The Lyons family traveled in a group of 12 guild members to their new home. When they arrived, they all crowded into one small log cabin built by William Valentine, a guild member who had come west earlier but had given up on making a living in the wilderness and returned to the city. When another two families arrived soon after, the crowd in the cabin swelled to 22. The settlers quickly went to work building more homes and each family had their own house within a year. As they came from the city, these guild members had very little farming experience and struggled initially, but most eventually prospered. A log schoolhouse, built a few years later in 1842, was the first non-residential structure the settlers built. It served as both a schoolhouse and as a general community gathering point for the next 40 years.

As the marker states, in 1885 the current frame structure replaced the original cabin. The one room schoolhouse had a wood stove for heating the building, a well and outhouses outside and oil lamps for lighting the inside. The community was still small and only around 20 students attended the school.

The small schoolhouse continued to be used into the 20th century, finally adding electricity and indoor bathrooms in 1940. However, after WWII, Brighton experienced a rapid increase in population as the construction of freeways made travel to nearby Detroit and Ann Arbor easier. This growth caused the city to outgrow its one room schoolhouses. Additionally, educators around the country pushed for bigger schools, claiming they would provide a more standardized education. The rise of the automobile, which allowed the creation of the school bus to transport students longer distances, also contributed to the decline of one room schoolhouses (source). Nonetheless, this one room schoolhouse lasted longer than most. Although school consolidation in the United States began in the 1920s and 1930s, Brighton schools didn’t consolidated until 1956.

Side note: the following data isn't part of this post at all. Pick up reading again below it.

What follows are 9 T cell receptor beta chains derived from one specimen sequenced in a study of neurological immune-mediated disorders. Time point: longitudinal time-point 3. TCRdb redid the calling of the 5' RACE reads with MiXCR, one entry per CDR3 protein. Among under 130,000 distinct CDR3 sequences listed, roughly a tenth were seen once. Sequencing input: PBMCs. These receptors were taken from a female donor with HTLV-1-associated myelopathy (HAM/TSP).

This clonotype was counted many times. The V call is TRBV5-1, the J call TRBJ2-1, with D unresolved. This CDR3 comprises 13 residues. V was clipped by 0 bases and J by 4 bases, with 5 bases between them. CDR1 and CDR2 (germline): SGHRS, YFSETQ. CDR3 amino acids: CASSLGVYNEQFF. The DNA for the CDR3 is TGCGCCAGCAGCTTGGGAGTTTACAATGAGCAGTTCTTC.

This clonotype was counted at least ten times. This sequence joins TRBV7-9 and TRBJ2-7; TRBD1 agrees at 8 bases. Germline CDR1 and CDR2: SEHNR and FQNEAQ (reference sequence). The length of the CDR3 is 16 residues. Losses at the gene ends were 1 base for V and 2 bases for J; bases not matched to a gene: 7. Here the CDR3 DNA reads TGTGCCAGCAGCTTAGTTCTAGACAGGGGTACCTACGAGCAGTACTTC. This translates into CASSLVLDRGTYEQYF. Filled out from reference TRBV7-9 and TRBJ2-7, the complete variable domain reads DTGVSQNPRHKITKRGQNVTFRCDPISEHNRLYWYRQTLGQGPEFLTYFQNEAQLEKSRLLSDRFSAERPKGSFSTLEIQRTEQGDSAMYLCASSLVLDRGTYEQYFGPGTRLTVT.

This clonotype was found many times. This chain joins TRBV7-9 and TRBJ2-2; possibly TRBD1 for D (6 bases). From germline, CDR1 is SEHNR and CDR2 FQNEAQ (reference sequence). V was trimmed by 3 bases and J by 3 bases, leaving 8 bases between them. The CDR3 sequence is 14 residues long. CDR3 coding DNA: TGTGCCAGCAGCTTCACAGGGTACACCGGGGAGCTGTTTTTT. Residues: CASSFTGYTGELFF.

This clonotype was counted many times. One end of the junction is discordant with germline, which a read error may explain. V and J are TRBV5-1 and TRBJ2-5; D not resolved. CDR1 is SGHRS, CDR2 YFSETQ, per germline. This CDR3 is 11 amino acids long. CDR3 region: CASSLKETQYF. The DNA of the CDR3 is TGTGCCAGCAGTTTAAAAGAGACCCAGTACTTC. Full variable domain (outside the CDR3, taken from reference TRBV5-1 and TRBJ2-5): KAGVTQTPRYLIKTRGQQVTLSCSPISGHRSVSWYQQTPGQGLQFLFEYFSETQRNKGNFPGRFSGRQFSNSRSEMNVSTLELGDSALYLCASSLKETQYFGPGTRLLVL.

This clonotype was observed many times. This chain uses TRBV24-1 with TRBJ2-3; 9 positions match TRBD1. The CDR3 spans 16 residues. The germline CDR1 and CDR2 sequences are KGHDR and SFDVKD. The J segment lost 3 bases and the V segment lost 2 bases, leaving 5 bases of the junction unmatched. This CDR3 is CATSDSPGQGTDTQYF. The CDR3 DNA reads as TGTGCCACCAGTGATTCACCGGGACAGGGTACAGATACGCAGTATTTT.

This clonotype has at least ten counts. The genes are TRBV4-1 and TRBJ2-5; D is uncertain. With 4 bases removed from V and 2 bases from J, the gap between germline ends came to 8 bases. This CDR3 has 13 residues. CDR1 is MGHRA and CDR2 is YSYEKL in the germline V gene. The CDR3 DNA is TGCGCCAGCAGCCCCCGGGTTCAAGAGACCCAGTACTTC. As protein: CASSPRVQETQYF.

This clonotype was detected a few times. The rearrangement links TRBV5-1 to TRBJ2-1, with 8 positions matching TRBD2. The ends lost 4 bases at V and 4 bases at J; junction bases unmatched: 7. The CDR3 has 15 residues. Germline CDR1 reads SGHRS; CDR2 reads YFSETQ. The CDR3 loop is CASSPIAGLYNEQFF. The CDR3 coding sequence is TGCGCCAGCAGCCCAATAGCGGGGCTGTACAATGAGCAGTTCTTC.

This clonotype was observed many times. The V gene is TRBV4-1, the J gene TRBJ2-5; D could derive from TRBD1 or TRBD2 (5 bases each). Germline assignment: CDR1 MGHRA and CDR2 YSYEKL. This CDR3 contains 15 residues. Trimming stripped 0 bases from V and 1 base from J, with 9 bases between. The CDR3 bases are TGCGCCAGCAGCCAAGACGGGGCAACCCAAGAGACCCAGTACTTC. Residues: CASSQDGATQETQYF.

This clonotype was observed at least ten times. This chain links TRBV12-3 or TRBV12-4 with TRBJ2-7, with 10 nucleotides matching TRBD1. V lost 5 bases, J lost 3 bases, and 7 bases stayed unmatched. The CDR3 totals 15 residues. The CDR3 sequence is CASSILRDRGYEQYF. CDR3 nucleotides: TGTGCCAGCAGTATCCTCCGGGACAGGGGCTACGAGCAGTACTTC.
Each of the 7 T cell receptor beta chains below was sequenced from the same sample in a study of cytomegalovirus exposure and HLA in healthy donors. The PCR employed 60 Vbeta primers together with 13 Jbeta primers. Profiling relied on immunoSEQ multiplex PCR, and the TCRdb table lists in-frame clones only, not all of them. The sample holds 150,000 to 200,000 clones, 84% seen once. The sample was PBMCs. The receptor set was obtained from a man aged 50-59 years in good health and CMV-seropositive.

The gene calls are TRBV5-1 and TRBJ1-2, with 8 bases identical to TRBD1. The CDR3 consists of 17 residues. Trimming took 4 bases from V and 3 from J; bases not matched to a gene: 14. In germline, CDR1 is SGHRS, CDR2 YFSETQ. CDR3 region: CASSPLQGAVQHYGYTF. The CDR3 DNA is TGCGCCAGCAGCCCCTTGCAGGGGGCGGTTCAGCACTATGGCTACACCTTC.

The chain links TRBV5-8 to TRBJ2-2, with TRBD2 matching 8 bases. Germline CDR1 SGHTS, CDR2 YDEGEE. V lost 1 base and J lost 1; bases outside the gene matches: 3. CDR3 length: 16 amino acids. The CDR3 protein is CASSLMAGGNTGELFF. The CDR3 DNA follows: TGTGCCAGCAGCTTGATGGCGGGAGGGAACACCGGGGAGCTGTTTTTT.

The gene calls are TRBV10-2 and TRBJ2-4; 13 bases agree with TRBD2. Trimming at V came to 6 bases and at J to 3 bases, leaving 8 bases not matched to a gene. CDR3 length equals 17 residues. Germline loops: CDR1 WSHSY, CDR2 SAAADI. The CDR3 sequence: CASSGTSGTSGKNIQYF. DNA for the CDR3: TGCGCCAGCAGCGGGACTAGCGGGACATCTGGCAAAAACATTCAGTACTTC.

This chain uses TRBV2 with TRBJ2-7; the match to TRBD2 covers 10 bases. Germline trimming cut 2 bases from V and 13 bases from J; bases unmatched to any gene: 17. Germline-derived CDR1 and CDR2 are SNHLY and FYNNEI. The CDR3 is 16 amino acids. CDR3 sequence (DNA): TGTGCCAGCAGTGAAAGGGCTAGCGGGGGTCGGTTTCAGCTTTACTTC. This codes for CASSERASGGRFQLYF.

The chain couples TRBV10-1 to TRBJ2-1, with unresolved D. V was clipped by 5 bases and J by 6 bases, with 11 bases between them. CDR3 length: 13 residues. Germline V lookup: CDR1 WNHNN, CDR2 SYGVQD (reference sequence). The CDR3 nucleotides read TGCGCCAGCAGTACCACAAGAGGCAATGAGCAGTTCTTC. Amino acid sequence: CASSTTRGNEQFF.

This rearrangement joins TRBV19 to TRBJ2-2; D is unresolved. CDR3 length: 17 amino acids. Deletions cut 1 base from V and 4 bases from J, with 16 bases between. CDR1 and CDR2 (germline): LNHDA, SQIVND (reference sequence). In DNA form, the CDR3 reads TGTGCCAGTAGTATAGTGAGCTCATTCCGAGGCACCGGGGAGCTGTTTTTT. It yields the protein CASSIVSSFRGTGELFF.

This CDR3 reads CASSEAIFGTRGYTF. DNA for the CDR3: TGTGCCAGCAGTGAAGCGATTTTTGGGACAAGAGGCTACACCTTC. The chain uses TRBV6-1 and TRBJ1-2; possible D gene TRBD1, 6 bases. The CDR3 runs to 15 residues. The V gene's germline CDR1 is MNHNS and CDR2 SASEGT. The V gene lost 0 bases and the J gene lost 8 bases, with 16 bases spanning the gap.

The building was used as the Brighton Township Hall for many years until it became too small for that function as well. According to the Brighton Area Historical Society, it now serves as their headquarters and has been fully restored for use as a museum. However, there is no information about when/if the public can visit the museum, which is a shame as I would love to see the inside. The BAHS does state that it can be used for school field trips and even has a third grade curriculum that can be used to show students what education was like in the early 20th century. So apparently I just need to impersonate a teacher and find a group of random kids to get inside…..bad idea?